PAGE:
The latest papers about browser fingerpinting
Let's dive in the latest studies about browser fingerprinting
I’ve recently read this article on the Datadome website about the latest developments in their fingerprinting solutions.
In particular, the article describes how Picasso, a tool for canvas fingerprinting developed by Google, is integrated into their anti-bot solution to detect traffic generated by bots. By drawing this HTML5 canvas, Picasso is able to understand the device and the browser’s settings and compare them to the ones declared by the client. In case of a mismatch, the traffic is labeled as suspect and blocked.
This topic is super interesting to me since it has fallouts in different industries, not only in web scraping, I’ve decided to make a brief walkthrough on the newest papers published on ArXiv about browser fingerprinting that were published last year.
Browser Fingerprinting: Overview and Open Challenges
This paper provides a comprehensive overview of browser fingerprinting, discussing its evolution, methodologies, and the privacy concerns it raises. As we also mentioned in previous articles, the primary reason why fingerprinting techniques are born is the need for an alternative to cookies for websites. There are too many browser extensions that allow the blocking or the forging of cookies. Additionally, thanks also to the privacy regulations around the world, users are more aware of this technology and can decide to opt out of unnecessary cookie usage during a browsing session, if not navigating in incognito.
If you’re intrigued by the article and want to read a brief overview of it, not too technical, this paper is for you.
adF: A Novel System for Measuring Web Fingerprinting through Ads
In this paper, the researchers have implemented a fingerprint collection tool and embedded it in some advertising shown online 5.4 Million times to different users using different device setups, both mobile and desktop.
Then they calculated their fingerprint by using 66 browser attributes, so we’re talking about passive fingerprinting, since in this paper they’re only reading the configuration of the browsers and, by determining the entropy of single attributes, they found out which device configuration is more prone to determine uniquely a person.
While the paper is interesting to read in its integrity, the key concepts we can extract for our web scraping projects are the following:
desktop devices are more prone to unique fingerprinting than mobile ones since they expose more attributes with higher granularity. That’s understandable: mobile phones’ hardware and browser configurations and combinations are less than desktop devices. Given that, impersonating a mobile device when scraping, even if more difficult on the technical side, could lead to less effort when forging a fingerprint.
Among the desktop browsers, Chrome is the one that shares more details about the device configuration, compared to Safari or Firefox. That’s something I’ve already tested in my experience when writing scrapers with Playwright: in many cases, using Chrome led to blocks while using a more privacy-oriented browser like Brave gave better results on the same websites. This is the reason why in almost every article of The Lab I use Brave instead of Chrome.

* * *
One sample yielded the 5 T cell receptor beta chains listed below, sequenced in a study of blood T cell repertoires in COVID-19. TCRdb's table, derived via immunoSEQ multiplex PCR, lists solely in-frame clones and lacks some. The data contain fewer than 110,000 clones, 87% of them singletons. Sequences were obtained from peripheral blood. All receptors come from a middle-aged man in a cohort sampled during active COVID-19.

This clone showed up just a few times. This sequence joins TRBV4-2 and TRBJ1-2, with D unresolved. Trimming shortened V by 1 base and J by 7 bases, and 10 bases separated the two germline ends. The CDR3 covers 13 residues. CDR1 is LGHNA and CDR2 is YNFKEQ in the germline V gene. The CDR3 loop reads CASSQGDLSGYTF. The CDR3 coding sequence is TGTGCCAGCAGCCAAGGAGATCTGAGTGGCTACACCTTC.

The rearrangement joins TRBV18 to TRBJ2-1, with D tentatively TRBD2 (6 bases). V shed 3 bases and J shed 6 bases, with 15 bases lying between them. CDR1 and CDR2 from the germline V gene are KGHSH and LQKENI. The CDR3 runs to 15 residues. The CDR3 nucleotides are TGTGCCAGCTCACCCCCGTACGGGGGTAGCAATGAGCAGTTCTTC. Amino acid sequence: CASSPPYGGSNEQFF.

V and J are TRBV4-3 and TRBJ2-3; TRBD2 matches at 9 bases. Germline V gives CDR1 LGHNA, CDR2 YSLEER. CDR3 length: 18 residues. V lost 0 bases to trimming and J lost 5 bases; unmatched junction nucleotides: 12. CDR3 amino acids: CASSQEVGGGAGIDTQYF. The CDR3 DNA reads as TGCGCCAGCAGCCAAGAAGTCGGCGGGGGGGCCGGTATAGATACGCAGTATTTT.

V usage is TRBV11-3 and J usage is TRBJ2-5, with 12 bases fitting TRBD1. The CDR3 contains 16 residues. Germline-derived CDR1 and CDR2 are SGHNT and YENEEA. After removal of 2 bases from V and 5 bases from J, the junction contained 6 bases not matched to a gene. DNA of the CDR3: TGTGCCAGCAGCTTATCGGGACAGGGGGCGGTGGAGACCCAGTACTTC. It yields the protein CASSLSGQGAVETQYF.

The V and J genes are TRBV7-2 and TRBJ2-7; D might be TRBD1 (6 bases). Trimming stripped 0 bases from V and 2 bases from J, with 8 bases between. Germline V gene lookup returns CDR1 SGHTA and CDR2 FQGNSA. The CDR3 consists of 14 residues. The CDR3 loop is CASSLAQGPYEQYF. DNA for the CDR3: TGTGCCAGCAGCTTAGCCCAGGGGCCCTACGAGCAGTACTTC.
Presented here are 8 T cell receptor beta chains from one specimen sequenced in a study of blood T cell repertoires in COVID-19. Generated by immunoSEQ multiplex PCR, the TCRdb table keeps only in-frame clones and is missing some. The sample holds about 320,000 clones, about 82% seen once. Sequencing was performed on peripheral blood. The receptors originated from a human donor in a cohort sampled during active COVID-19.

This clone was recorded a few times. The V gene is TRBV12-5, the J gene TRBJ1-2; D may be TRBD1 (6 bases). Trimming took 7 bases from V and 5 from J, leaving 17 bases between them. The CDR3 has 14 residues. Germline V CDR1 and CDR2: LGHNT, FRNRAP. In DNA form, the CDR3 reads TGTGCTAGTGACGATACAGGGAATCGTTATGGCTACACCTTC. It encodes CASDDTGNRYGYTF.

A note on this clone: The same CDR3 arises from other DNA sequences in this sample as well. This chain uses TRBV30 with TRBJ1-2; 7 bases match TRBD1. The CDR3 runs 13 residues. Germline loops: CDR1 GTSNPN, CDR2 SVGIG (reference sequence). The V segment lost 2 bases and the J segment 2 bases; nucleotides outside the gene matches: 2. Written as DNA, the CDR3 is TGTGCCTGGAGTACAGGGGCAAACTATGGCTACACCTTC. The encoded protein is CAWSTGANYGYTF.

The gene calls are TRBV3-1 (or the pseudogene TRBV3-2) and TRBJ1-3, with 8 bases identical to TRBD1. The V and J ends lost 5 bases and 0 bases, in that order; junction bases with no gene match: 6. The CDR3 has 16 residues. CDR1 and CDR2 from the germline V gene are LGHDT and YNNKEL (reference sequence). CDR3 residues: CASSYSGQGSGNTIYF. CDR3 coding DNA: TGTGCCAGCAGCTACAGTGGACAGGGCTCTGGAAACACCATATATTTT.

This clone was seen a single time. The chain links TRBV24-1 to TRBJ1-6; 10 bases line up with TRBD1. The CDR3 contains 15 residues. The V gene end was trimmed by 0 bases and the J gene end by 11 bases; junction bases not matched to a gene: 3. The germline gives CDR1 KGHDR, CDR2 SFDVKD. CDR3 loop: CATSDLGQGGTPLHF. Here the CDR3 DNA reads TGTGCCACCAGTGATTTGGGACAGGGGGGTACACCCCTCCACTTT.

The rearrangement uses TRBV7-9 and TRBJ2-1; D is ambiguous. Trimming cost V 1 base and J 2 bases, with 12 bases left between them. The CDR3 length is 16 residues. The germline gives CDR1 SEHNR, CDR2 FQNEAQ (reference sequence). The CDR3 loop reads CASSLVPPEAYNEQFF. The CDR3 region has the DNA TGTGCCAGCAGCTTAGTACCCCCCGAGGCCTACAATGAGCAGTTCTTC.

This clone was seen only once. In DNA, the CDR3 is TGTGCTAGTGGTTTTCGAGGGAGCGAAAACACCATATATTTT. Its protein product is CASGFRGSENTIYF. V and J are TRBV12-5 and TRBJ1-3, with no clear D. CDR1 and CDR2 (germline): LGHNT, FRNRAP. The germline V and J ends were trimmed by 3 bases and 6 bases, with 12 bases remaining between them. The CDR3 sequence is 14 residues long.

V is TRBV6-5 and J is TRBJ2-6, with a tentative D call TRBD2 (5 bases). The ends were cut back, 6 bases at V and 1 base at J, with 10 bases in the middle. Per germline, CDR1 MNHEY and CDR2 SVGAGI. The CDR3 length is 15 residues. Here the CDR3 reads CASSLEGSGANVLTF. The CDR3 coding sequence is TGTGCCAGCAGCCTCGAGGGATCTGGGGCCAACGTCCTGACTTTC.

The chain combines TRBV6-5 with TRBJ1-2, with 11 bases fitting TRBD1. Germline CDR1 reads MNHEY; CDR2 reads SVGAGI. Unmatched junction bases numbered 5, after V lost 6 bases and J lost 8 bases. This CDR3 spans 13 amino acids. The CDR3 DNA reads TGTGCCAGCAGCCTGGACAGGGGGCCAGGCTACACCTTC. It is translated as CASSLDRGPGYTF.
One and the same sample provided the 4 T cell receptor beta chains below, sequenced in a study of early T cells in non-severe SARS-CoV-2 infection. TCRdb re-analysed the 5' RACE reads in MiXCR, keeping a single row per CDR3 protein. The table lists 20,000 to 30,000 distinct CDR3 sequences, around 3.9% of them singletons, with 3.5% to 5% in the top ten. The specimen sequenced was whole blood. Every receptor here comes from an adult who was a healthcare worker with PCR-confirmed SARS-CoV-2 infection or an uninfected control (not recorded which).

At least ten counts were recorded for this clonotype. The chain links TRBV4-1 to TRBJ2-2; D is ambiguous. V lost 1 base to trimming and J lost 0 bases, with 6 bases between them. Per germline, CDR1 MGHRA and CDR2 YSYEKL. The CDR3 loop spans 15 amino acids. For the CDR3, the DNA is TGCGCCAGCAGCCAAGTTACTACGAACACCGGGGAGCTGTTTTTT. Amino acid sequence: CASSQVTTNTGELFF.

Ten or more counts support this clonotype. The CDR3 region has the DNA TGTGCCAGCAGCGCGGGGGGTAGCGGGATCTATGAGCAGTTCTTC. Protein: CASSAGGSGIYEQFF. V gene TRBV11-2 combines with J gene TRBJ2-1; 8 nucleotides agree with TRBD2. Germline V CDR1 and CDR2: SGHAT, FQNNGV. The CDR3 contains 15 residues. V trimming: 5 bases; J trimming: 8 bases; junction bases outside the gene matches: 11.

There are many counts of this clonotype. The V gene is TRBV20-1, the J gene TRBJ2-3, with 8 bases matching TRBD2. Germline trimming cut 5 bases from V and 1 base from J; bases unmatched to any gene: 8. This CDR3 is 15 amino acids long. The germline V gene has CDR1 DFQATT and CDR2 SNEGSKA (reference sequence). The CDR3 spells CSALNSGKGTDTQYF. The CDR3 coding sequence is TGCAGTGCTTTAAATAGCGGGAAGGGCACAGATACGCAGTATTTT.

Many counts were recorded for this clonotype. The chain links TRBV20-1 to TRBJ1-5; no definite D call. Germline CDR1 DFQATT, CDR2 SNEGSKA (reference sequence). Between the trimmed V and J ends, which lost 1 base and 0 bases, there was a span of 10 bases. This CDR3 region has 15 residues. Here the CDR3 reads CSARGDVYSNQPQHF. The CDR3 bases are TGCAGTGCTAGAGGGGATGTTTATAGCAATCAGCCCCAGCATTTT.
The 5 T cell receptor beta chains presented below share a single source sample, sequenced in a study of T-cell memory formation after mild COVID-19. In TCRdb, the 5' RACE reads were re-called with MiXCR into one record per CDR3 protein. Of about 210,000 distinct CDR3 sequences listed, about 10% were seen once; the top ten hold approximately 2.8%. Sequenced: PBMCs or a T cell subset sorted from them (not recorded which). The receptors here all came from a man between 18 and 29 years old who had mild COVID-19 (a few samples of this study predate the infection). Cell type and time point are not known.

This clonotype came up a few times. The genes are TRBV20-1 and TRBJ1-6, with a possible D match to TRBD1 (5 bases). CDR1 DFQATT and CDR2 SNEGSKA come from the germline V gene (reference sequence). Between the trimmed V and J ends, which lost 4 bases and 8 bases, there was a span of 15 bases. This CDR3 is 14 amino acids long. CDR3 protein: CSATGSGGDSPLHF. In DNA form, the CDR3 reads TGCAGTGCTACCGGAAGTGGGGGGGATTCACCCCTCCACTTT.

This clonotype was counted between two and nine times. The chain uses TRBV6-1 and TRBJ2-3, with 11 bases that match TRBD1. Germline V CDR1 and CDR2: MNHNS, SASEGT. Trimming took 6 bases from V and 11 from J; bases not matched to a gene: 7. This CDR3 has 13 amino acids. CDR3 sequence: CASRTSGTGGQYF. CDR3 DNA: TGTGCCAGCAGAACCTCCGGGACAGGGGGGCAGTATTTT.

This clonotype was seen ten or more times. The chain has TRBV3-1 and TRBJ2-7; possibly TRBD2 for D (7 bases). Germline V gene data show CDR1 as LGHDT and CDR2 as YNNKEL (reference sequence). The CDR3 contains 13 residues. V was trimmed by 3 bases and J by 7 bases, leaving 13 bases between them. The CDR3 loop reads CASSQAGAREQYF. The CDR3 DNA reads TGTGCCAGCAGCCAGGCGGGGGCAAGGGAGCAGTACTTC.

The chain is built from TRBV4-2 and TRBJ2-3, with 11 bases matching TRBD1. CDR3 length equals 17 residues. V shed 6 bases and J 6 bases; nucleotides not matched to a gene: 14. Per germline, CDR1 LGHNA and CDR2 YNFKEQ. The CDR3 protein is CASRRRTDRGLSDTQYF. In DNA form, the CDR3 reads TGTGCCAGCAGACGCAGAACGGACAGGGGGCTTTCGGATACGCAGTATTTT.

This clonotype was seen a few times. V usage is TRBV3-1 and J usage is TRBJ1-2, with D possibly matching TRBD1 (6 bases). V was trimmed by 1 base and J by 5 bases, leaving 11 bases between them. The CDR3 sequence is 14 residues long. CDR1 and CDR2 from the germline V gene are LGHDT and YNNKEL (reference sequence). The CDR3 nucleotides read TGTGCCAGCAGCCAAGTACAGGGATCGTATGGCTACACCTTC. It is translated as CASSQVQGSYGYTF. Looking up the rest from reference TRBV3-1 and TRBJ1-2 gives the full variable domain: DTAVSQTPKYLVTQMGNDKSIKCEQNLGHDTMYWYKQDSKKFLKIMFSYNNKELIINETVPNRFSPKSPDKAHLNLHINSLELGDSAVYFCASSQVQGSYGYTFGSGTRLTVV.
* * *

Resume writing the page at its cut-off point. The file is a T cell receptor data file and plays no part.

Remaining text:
The list of browser attributes that were considered useful for fingerprinting. Probably it’s not the complete list of attributes listed by anti-bots, which they also use other active techniques like Canvas and WebGL fingerprints, and also behavioral analysis, but it’s an interesting starting point for sure.
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WebGPU-SPY: Finding Fingerprints in the Sandbox through GPU Cache Attacks
It’s the second article in a short time I’ve read about using the WebGPU hardware to fingerprint a device. The previous paper is from 2022, called “DRAWNAPART: A Device Identification Technique based on Remote GPU Fingerprinting”, the researchers use the statistical speed variations of individual execution units in the GPU to uniquely identify a complete system, even between two identical hardware and software configurations.
These papers are, in my opinion, kinda scaring in terms of the end user’s privacy. Since they use the WebGPU web standard, probably something has to be implemented to avoid these kinds of hacks. From the web scraping perspective, using these techniques to understand what kind of GPU, if any, is installed on a machine could open to dark scenarios, since most scrapers run on servers.
Thanks for reading this episode of The Web Scraping Club, you’re more and more every day and this makes me raise the bar every day.
I’ve played with custom GPTs provided by OpenAI and I’ve spent some time training a small one and fed it with some articles from The Web Scraping Club. Its replies to my questions were quite good, of course not so detailed, but much better than standard ChatGPT. The issue is that I cannot pass more than 20 articles, because of the limit to the number of the attachments.
So I’m asking the community: Is any of you that is willing to create a sort of The Web Scraping Club GPT? It should read all the articles from the blog and be able to answer the prompts by using the data contained in them.
If so, please write me at email@example.com